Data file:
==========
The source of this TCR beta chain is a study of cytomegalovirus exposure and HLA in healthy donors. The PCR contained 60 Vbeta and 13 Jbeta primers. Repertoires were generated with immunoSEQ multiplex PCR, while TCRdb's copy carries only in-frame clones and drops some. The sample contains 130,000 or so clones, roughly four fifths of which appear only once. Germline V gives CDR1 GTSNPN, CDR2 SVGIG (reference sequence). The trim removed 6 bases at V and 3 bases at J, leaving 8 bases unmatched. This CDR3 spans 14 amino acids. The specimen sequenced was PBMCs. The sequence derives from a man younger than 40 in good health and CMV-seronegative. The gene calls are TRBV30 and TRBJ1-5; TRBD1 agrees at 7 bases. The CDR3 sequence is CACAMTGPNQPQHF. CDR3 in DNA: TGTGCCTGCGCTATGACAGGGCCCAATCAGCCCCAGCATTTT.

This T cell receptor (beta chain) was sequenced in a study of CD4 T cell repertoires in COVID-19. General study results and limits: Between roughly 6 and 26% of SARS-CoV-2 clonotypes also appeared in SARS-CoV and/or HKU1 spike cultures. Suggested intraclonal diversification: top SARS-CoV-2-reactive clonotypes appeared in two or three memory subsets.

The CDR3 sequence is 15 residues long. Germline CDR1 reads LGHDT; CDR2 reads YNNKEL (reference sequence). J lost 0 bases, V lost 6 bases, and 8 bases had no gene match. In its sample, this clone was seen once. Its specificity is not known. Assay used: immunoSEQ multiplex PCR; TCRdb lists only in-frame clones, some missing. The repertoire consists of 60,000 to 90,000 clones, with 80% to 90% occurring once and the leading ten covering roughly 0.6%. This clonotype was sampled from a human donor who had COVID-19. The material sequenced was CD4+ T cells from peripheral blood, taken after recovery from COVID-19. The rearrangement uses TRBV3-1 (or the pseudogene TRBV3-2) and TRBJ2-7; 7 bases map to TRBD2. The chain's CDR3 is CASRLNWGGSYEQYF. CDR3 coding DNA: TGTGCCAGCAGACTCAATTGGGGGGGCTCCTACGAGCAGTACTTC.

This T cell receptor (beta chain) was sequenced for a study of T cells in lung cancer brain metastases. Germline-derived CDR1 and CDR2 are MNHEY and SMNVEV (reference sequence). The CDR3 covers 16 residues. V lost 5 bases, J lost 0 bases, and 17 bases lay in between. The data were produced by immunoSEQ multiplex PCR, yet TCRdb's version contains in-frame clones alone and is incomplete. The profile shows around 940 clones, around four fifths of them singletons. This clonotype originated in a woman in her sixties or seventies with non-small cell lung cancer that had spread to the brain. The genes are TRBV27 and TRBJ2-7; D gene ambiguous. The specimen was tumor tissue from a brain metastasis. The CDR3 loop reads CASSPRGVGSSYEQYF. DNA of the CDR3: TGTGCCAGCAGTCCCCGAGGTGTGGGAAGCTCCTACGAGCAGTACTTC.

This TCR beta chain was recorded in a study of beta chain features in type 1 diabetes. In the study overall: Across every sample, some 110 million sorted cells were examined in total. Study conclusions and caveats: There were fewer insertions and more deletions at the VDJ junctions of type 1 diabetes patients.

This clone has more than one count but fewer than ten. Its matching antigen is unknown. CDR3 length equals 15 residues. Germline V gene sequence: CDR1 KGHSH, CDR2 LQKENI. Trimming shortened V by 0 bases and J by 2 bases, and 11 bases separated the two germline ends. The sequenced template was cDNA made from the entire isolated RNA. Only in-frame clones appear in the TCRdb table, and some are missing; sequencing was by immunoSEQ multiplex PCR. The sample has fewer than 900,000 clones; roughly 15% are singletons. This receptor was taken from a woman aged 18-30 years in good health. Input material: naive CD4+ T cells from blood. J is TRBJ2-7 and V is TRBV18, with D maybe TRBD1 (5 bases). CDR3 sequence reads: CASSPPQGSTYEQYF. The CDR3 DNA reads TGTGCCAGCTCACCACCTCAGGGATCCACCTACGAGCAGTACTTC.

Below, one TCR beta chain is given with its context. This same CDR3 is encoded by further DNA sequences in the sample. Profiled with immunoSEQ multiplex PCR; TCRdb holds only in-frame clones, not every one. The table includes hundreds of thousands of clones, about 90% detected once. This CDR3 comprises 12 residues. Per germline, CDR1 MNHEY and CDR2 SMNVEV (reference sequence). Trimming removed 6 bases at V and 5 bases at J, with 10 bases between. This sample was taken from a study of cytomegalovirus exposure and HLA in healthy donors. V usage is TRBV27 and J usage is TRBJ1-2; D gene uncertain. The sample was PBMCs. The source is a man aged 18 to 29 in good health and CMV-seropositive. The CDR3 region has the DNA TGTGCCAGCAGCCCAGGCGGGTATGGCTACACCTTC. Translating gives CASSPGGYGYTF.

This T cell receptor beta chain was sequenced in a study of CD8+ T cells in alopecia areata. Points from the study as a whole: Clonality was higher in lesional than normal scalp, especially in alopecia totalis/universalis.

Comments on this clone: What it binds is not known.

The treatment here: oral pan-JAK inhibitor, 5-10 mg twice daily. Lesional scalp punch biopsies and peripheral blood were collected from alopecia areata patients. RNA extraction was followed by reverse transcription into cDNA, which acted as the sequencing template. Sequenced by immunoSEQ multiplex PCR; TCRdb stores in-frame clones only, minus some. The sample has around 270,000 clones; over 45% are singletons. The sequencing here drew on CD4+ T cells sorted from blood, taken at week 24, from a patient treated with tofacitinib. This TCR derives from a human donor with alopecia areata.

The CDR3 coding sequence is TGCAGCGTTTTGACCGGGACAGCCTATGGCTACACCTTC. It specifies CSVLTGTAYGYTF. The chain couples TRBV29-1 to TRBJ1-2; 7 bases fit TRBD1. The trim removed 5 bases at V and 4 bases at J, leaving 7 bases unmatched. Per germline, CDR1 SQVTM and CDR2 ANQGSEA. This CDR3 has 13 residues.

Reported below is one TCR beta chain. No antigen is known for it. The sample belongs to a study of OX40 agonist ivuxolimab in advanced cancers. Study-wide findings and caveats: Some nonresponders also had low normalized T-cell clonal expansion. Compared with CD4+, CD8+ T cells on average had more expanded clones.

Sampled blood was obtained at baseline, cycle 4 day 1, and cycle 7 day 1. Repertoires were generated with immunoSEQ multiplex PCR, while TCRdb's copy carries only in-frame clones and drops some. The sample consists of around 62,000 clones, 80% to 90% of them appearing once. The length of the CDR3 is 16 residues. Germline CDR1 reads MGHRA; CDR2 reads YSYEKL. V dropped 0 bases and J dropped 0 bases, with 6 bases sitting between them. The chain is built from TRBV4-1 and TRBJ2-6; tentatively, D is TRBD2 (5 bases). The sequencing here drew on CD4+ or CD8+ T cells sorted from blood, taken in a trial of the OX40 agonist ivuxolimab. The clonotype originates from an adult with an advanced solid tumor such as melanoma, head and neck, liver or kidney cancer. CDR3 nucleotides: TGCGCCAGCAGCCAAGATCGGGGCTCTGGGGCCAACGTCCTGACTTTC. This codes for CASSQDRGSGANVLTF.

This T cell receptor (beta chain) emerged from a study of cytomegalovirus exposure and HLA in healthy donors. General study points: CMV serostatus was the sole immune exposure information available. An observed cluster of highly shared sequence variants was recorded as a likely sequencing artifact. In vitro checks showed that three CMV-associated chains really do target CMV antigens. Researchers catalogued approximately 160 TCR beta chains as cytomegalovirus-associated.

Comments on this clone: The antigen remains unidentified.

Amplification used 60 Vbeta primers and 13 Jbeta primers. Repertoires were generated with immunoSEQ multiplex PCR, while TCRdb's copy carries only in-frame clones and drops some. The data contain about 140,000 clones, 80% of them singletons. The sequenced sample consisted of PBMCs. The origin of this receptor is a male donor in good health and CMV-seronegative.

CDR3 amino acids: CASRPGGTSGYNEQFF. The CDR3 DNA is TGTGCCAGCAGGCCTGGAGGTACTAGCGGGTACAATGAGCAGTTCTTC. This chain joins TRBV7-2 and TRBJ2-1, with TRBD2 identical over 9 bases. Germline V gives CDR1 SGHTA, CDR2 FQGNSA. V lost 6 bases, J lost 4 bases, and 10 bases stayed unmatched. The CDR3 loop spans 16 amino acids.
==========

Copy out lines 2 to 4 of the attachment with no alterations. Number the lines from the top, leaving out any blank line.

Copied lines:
This T cell receptor (beta chain) was sequenced in a study of CD4 T cell repertoires in COVID-19. General study results and limits: Between roughly 6 and 26% of SARS-CoV-2 clonotypes also appeared in SARS-CoV and/or HKU1 spike cultures. Suggested intraclonal diversification: top SARS-CoV-2-reactive clonotypes appeared in two or three memory subsets.

The CDR3 sequence is 15 residues long. Germline CDR1 reads LGHDT; CDR2 reads YNNKEL (reference sequence). J lost 0 bases, V lost 6 bases, and 8 bases had no gene match. In its sample, this clone was seen once. Its specificity is not known. Assay used: immunoSEQ multiplex PCR; TCRdb lists only in-frame clones, some missing. The repertoire consists of 60,000 to 90,000 clones, with 80% to 90% occurring once and the leading ten covering roughly 0.6%. This clonotype was sampled from a human donor who had COVID-19. The material sequenced was CD4+ T cells from peripheral blood, taken after recovery from COVID-19. The rearrangement uses TRBV3-1 (or the pseudogene TRBV3-2) and TRBJ2-7; 7 bases map to TRBD2. The chain's CDR3 is CASRLNWGGSYEQYF. CDR3 coding DNA: TGTGCCAGCAGACTCAATTGGGGGGGCTCCTACGAGCAGTACTTC.

This T cell receptor (beta chain) was sequenced for a study of T cells in lung cancer brain metastases. Germline-derived CDR1 and CDR2 are MNHEY and SMNVEV (reference sequence). The CDR3 covers 16 residues. V lost 5 bases, J lost 0 bases, and 17 bases lay in between. The data were produced by immunoSEQ multiplex PCR, yet TCRdb's version contains in-frame clones alone and is incomplete. The profile shows around 940 clones, around four fifths of them singletons. This clonotype originated in a woman in her sixties or seventies with non-small cell lung cancer that had spread to the brain. The genes are TRBV27 and TRBJ2-7; D gene ambiguous. The specimen was tumor tissue from a brain metastasis. The CDR3 loop reads CASSPRGVGSSYEQYF. DNA of the CDR3: TGTGCCAGCAGTCCCCGAGGTGTGGGAAGCTCCTACGAGCAGTACTTC.